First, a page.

Competing interests: The authors have declared that no competing interests exist.
Malaria is a major public health problem and the principal cause of morbidity and mortality in Angola. In 2004 there were reported 3.2 million cases of malaria, two-thirds of which occurred in children under 5 years of age (). It is estimated that malaria accounts for 35% of the overall mortality and 60% of hospital admissions of children under five years (), yet by 2003 only 2% of under-5s used insecticide-treated nets (). Angola recently emerged from almost three decades of civil war (1985–2002) which interrupted malaria control activities and severely damaged the health infrastructure. Only 30% of the population currently has access to government health facilities (). The available statistics for the burden of malaria are not reliable because of the poor case reporting system and the lack of nationally representative malaria surveys. Accurate maps of the distribution of malaria together with human population data are valuable tools for generating valid estimates of the infected population.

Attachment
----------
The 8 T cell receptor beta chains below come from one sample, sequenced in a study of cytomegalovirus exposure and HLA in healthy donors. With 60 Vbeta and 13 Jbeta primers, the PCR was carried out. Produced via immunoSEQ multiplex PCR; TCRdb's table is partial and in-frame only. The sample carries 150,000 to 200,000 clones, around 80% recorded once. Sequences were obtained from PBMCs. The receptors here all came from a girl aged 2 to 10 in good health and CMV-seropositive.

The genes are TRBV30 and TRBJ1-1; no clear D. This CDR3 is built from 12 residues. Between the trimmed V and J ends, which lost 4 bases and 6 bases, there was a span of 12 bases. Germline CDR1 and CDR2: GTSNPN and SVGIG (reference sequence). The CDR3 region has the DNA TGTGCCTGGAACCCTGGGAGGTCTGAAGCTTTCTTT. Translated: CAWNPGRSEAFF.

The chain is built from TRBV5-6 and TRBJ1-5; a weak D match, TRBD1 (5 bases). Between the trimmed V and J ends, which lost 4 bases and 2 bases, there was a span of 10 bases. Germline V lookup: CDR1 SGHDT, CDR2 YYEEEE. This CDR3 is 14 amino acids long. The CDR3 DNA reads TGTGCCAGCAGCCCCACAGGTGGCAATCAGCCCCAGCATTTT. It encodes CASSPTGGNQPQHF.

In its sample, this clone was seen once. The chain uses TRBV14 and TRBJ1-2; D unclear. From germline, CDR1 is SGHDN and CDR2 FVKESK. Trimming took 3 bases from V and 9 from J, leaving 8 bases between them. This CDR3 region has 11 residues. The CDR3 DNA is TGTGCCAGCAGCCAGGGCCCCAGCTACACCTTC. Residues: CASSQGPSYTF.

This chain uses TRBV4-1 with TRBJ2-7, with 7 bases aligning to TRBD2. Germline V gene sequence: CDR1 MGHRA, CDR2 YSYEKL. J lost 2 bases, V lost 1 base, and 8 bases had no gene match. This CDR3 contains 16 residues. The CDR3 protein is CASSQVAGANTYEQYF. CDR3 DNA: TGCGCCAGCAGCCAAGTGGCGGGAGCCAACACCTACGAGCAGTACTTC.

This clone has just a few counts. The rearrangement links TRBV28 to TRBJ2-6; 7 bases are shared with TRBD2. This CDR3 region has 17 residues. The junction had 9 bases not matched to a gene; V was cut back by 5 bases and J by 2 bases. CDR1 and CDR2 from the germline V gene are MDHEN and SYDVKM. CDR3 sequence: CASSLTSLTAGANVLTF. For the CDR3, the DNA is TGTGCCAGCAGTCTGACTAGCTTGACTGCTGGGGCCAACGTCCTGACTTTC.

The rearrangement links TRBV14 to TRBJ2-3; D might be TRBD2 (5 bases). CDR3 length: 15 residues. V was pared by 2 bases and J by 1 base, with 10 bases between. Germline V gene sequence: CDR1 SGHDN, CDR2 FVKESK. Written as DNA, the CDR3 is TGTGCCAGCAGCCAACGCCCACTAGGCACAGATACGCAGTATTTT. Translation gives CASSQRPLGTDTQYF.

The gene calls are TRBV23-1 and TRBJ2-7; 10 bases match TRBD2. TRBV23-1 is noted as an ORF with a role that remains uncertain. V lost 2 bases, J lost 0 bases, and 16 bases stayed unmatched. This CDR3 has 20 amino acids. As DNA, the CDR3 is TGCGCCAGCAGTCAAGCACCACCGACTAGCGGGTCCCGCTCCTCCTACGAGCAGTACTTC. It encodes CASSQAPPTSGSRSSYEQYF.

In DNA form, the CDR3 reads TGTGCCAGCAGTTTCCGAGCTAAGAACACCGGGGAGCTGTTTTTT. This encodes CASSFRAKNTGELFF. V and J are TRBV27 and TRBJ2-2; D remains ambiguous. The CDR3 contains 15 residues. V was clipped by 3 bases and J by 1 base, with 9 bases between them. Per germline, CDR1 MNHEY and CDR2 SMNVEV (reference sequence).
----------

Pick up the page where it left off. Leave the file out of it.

Because of the long period of civil unrest, no recent nationwide, population-based surveys have been carried out in Angola. Therefore there are no accurate estimates of the burden of malaria in the country or nationwide coverage and use of key malaria control measures. A Multiple Indicator Cluster Survey (MICS) conducted by UNICEF in 2000 estimated household ownership of insecticide treated nets (ITN) at less than 10% (). Indoor residual spraying (IRS) activities have been very limited in the country over the last 10 years ().
The 2006–2007 Angola Malaria Indicator Survey (AMIS) is the first nationally representative household survey in the country assessing coverage of the key malaria interventions and measuring malaria-related burden among children under 5 years of age. The survey was conducted with the support of National Malaria Control Program (NMCP) within the Ministry of Health (MOH) and was implemented by the Consultória de Serviços e Pesquisas – COSEP, Consultória, Lda. and the Consultória de Gestão e Administração em Saúde–Consaúde, Lda organizations. The focus of the survey was to assess the prevalence of malaria and anemia among children under 5 and estimate the use of ITNs and intermittent preventive treatment (IPT) for malaria among pregnant women, as well as coverage of IRS.